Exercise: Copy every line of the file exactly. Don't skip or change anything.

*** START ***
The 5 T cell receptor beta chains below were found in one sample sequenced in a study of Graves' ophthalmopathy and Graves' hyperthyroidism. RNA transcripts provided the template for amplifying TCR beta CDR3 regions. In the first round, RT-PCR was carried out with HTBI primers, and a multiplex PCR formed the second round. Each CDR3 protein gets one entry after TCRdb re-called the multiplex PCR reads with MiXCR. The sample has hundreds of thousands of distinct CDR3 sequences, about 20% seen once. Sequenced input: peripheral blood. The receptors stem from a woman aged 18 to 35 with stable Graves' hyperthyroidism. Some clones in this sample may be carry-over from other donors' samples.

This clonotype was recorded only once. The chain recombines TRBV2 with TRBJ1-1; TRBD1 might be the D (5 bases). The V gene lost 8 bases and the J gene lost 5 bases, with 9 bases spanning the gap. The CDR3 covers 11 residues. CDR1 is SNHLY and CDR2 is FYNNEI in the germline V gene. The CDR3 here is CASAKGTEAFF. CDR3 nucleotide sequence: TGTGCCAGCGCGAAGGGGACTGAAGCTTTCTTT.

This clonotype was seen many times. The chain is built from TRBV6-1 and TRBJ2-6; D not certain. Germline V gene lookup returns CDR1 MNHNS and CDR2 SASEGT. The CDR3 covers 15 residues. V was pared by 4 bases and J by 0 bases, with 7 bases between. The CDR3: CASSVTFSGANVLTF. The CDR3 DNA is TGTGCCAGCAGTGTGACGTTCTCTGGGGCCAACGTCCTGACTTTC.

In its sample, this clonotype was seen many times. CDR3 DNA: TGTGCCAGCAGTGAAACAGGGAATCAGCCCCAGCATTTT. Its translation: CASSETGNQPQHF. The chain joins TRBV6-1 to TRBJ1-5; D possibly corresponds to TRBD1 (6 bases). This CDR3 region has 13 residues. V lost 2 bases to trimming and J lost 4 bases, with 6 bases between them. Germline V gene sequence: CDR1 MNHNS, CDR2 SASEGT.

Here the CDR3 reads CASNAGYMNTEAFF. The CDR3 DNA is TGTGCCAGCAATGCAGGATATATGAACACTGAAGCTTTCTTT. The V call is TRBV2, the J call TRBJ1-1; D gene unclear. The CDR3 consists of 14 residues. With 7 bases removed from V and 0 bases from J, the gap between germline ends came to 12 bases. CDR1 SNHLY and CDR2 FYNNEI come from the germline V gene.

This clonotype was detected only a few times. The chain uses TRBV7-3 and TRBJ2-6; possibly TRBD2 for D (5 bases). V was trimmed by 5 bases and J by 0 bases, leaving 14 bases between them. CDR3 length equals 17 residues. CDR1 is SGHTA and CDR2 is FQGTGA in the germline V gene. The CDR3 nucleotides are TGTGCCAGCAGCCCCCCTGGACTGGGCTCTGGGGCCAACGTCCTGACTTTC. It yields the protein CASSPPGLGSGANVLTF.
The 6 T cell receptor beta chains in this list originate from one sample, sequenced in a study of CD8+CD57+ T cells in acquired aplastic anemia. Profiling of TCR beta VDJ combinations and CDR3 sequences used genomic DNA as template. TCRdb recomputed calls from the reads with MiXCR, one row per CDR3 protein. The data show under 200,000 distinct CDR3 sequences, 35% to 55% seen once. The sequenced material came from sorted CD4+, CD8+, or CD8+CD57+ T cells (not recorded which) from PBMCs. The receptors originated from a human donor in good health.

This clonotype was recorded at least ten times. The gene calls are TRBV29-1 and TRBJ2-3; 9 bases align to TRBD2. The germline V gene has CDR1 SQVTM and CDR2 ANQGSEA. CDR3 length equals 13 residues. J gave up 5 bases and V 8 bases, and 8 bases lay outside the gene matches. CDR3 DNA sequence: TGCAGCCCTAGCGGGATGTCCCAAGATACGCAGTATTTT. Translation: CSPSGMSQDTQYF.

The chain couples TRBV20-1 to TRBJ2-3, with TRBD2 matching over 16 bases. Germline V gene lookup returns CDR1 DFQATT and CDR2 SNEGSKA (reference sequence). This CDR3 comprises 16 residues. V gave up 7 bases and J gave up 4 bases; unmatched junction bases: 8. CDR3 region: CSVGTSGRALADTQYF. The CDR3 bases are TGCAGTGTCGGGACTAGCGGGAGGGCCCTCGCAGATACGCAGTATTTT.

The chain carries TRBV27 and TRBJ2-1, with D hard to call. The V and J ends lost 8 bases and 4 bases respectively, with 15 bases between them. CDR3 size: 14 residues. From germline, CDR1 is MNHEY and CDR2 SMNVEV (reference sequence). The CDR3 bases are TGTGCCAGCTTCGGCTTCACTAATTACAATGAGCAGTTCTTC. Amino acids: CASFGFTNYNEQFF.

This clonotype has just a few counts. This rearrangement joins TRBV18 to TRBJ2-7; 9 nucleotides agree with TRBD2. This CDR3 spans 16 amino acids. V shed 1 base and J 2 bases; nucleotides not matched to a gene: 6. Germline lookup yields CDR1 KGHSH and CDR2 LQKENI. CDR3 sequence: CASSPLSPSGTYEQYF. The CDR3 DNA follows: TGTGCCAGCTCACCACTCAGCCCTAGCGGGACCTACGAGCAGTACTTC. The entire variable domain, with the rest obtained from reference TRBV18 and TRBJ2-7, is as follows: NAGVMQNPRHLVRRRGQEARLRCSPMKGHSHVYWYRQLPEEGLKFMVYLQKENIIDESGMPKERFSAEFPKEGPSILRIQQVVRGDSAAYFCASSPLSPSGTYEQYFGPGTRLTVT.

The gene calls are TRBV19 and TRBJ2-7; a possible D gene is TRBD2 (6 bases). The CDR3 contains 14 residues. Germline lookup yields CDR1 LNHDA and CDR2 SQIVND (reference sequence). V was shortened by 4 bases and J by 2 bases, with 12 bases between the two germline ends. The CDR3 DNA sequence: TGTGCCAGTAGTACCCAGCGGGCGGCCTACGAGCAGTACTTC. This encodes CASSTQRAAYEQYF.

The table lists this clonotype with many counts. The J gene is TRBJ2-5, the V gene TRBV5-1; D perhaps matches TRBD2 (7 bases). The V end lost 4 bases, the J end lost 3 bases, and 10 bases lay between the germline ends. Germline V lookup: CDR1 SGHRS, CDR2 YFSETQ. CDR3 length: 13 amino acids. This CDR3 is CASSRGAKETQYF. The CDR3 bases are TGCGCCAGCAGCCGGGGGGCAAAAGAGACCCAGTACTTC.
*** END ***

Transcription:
The 5 T cell receptor beta chains below were found in one sample sequenced in a study of Graves' ophthalmopathy and Graves' hyperthyroidism. RNA transcripts provided the template for amplifying TCR beta CDR3 regions. In the first round, RT-PCR was carried out with HTBI primers, and a multiplex PCR formed the second round. Each CDR3 protein gets one entry after TCRdb re-called the multiplex PCR reads with MiXCR. The sample has hundreds of thousands of distinct CDR3 sequences, about 20% seen once. Sequenced input: peripheral blood. The receptors stem from a woman aged 18 to 35 with stable Graves' hyperthyroidism. Some clones in this sample may be carry-over from other donors' samples.

This clonotype was recorded only once. The chain recombines TRBV2 with TRBJ1-1; TRBD1 might be the D (5 bases). The V gene lost 8 bases and the J gene lost 5 bases, with 9 bases spanning the gap. The CDR3 covers 11 residues. CDR1 is SNHLY and CDR2 is FYNNEI in the germline V gene. The CDR3 here is CASAKGTEAFF. CDR3 nucleotide sequence: TGTGCCAGCGCGAAGGGGACTGAAGCTTTCTTT.

This clonotype was seen many times. The chain is built from TRBV6-1 and TRBJ2-6; D not certain. Germline V gene lookup returns CDR1 MNHNS and CDR2 SASEGT. The CDR3 covers 15 residues. V was pared by 4 bases and J by 0 bases, with 7 bases between. The CDR3: CASSVTFSGANVLTF. The CDR3 DNA is TGTGCCAGCAGTGTGACGTTCTCTGGGGCCAACGTCCTGACTTTC.

In its sample, this clonotype was seen many times. CDR3 DNA: TGTGCCAGCAGTGAAACAGGGAATCAGCCCCAGCATTTT. Its translation: CASSETGNQPQHF. The chain joins TRBV6-1 to TRBJ1-5; D possibly corresponds to TRBD1 (6 bases). This CDR3 region has 13 residues. V lost 2 bases to trimming and J lost 4 bases, with 6 bases between them. Germline V gene sequence: CDR1 MNHNS, CDR2 SASEGT.

Here the CDR3 reads CASNAGYMNTEAFF. The CDR3 DNA is TGTGCCAGCAATGCAGGATATATGAACACTGAAGCTTTCTTT. The V call is TRBV2, the J call TRBJ1-1; D gene unclear. The CDR3 consists of 14 residues. With 7 bases removed from V and 0 bases from J, the gap between germline ends came to 12 bases. CDR1 SNHLY and CDR2 FYNNEI come from the germline V gene.

This clonotype was detected only a few times. The chain uses TRBV7-3 and TRBJ2-6; possibly TRBD2 for D (5 bases). V was trimmed by 5 bases and J by 0 bases, leaving 14 bases between them. CDR3 length equals 17 residues. CDR1 is SGHTA and CDR2 is FQGTGA in the germline V gene. The CDR3 nucleotides are TGTGCCAGCAGCCCCCCTGGACTGGGCTCTGGGGCCAACGTCCTGACTTTC. It yields the protein CASSPPGLGSGANVLTF.
The 6 T cell receptor beta chains in this list originate from one sample, sequenced in a study of CD8+CD57+ T cells in acquired aplastic anemia. Profiling of TCR beta VDJ combinations and CDR3 sequences used genomic DNA as template. TCRdb recomputed calls from the reads with MiXCR, one row per CDR3 protein. The data show under 200,000 distinct CDR3 sequences, 35% to 55% seen once. The sequenced material came from sorted CD4+, CD8+, or CD8+CD57+ T cells (not recorded which) from PBMCs. The receptors originated from a human donor in good health.

This clonotype was recorded at least ten times. The gene calls are TRBV29-1 and TRBJ2-3; 9 bases align to TRBD2. The germline V gene has CDR1 SQVTM and CDR2 ANQGSEA. CDR3 length equals 13 residues. J gave up 5 bases and V 8 bases, and 8 bases lay outside the gene matches. CDR3 DNA sequence: TGCAGCCCTAGCGGGATGTCCCAAGATACGCAGTATTTT. Translation: CSPSGMSQDTQYF.

The chain couples TRBV20-1 to TRBJ2-3, with TRBD2 matching over 16 bases. Germline V gene lookup returns CDR1 DFQATT and CDR2 SNEGSKA (reference sequence). This CDR3 comprises 16 residues. V gave up 7 bases and J gave up 4 bases; unmatched junction bases: 8. CDR3 region: CSVGTSGRALADTQYF. The CDR3 bases are TGCAGTGTCGGGACTAGCGGGAGGGCCCTCGCAGATACGCAGTATTTT.

The chain carries TRBV27 and TRBJ2-1, with D hard to call. The V and J ends lost 8 bases and 4 bases respectively, with 15 bases between them. CDR3 size: 14 residues. From germline, CDR1 is MNHEY and CDR2 SMNVEV (reference sequence). The CDR3 bases are TGTGCCAGCTTCGGCTTCACTAATTACAATGAGCAGTTCTTC. Amino acids: CASFGFTNYNEQFF.

This clonotype has just a few counts. This rearrangement joins TRBV18 to TRBJ2-7; 9 nucleotides agree with TRBD2. This CDR3 spans 16 amino acids. V shed 1 base and J 2 bases; nucleotides not matched to a gene: 6. Germline lookup yields CDR1 KGHSH and CDR2 LQKENI. CDR3 sequence: CASSPLSPSGTYEQYF. The CDR3 DNA follows: TGTGCCAGCTCACCACTCAGCCCTAGCGGGACCTACGAGCAGTACTTC. The entire variable domain, with the rest obtained from reference TRBV18 and TRBJ2-7, is as follows: NAGVMQNPRHLVRRRGQEARLRCSPMKGHSHVYWYRQLPEEGLKFMVYLQKENIIDESGMPKERFSAEFPKEGPSILRIQQVVRGDSAAYFCASSPLSPSGTYEQYFGPGTRLTVT.

The gene calls are TRBV19 and TRBJ2-7; a possible D gene is TRBD2 (6 bases). The CDR3 contains 14 residues. Germline lookup yields CDR1 LNHDA and CDR2 SQIVND (reference sequence). V was shortened by 4 bases and J by 2 bases, with 12 bases between the two germline ends. The CDR3 DNA sequence: TGTGCCAGTAGTACCCAGCGGGCGGCCTACGAGCAGTACTTC. This encodes CASSTQRAAYEQYF.

The table lists this clonotype with many counts. The J gene is TRBJ2-5, the V gene TRBV5-1; D perhaps matches TRBD2 (7 bases). The V end lost 4 bases, the J end lost 3 bases, and 10 bases lay between the germline ends. Germline V lookup: CDR1 SGHRS, CDR2 YFSETQ. CDR3 length: 13 amino acids. This CDR3 is CASSRGAKETQYF. The CDR3 bases are TGCGCCAGCAGCCGGGGGGCAAAAGAGACCCAGTACTTC.